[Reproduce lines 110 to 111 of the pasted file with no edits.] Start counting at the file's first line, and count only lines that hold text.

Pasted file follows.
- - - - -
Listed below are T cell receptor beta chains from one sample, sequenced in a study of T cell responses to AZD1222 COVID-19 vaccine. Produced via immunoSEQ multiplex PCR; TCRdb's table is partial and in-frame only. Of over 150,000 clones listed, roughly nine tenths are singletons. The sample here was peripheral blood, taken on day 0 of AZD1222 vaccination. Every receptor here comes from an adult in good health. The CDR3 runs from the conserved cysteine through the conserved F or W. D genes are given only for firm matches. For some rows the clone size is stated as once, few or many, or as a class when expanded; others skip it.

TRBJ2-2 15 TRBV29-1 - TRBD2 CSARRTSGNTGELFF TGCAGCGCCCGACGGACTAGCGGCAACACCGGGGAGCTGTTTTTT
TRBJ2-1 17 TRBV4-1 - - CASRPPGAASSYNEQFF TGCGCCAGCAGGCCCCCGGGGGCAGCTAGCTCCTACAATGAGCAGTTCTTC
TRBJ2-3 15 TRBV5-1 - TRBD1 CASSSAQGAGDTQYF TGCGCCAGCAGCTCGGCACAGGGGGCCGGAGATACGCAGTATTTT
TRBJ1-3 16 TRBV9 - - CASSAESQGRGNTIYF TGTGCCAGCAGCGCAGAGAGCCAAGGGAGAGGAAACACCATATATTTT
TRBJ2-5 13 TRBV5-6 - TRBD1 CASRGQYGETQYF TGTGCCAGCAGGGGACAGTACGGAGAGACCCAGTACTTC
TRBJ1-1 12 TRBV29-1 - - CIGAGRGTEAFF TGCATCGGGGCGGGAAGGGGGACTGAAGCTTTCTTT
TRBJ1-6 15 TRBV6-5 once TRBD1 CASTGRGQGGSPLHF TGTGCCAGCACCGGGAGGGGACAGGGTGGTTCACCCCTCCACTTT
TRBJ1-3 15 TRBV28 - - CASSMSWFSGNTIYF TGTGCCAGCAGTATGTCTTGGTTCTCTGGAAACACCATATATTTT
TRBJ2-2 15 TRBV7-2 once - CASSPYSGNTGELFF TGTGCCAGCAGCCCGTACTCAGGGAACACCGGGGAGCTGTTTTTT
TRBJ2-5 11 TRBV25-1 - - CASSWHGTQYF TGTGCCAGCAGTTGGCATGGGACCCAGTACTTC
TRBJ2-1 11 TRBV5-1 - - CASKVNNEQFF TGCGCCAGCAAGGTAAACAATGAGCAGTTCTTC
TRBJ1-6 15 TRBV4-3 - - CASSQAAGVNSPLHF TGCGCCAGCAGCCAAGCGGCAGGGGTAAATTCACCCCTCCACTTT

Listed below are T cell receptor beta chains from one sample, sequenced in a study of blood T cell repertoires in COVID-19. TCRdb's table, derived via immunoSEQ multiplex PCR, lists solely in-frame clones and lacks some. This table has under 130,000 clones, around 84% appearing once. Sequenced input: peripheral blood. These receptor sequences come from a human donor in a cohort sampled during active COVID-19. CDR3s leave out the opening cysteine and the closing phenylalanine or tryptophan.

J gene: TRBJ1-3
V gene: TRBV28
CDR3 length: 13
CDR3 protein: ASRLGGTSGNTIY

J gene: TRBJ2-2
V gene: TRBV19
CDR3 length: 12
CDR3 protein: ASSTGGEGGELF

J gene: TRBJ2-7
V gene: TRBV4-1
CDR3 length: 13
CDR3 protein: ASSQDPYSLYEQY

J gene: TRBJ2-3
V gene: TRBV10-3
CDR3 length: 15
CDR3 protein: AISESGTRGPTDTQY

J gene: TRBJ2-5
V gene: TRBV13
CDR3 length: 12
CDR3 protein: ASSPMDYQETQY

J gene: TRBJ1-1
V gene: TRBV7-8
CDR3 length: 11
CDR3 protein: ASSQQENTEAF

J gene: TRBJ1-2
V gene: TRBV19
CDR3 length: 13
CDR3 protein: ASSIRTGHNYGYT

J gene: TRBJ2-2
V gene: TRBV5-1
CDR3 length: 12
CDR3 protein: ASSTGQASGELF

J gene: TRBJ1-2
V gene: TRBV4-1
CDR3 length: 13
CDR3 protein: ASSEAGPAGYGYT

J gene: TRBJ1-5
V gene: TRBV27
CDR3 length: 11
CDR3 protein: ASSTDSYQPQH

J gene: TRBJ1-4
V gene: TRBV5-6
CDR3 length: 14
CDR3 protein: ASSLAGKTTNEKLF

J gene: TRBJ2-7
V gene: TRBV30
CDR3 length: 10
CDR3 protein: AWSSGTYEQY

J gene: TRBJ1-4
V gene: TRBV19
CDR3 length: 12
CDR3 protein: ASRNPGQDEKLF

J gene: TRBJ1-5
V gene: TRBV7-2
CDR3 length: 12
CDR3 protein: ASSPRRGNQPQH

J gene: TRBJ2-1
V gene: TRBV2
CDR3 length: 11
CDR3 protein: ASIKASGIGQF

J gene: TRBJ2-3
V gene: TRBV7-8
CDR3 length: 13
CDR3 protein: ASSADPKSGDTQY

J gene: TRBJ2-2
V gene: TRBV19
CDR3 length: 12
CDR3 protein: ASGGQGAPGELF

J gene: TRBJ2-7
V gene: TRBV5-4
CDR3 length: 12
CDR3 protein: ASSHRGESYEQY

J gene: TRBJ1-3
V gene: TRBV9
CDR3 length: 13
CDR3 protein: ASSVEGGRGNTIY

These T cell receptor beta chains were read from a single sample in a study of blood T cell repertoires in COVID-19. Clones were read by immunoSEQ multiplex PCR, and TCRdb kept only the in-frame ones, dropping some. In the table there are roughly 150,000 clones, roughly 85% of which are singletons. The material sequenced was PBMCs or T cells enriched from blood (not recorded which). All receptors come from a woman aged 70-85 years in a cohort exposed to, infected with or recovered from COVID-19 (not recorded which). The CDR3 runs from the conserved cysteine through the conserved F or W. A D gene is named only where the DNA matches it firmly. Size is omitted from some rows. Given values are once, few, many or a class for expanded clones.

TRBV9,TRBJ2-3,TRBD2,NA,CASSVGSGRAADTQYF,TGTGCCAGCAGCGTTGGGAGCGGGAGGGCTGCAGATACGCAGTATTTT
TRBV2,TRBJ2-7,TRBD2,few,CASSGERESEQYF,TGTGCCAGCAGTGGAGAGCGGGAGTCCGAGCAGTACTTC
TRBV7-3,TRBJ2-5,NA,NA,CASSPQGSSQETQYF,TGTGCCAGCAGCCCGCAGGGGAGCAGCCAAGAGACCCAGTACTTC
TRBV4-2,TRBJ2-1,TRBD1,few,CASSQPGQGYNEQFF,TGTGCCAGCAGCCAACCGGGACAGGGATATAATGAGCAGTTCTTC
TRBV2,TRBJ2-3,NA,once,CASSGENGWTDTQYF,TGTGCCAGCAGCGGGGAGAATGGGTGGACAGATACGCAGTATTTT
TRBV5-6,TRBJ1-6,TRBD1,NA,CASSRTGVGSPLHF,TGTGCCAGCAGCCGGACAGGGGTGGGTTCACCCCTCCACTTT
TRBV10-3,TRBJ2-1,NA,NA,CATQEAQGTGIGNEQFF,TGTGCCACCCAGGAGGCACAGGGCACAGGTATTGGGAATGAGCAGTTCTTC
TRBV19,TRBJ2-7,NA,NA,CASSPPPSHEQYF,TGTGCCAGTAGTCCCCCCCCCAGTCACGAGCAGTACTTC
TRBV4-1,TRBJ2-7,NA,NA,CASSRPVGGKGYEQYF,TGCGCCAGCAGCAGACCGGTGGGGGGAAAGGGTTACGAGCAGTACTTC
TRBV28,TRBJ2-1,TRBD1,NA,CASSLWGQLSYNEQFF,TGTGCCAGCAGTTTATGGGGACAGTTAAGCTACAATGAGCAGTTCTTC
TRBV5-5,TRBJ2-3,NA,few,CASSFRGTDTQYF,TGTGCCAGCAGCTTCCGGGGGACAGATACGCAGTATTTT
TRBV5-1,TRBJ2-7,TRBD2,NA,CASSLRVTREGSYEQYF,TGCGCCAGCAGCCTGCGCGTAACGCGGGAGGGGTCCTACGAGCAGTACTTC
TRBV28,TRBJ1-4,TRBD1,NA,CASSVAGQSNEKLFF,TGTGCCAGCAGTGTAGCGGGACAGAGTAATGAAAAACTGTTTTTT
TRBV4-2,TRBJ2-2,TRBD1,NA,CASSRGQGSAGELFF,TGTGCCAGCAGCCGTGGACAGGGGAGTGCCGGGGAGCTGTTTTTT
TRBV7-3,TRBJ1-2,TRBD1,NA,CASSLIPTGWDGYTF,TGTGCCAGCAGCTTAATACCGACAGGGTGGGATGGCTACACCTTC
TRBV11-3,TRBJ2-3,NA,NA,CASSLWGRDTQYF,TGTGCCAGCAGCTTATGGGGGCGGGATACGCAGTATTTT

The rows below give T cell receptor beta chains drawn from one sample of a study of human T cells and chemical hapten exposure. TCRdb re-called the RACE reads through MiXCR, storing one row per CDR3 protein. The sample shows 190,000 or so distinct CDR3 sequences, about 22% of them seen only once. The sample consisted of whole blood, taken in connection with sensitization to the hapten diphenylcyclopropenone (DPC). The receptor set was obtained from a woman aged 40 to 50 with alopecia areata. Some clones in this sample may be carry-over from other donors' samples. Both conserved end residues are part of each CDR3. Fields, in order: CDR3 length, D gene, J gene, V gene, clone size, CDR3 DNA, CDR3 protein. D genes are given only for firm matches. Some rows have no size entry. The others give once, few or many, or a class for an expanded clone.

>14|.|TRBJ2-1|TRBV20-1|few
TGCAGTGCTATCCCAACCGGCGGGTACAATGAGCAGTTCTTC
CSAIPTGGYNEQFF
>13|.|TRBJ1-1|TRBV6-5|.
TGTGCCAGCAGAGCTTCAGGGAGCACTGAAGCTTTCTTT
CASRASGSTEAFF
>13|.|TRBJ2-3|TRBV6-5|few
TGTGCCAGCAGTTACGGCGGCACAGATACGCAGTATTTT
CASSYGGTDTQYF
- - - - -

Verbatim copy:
TGCAGTGCTATCCCAACCGGCGGGTACAATGAGCAGTTCTTC
CSAIPTGGYNEQFF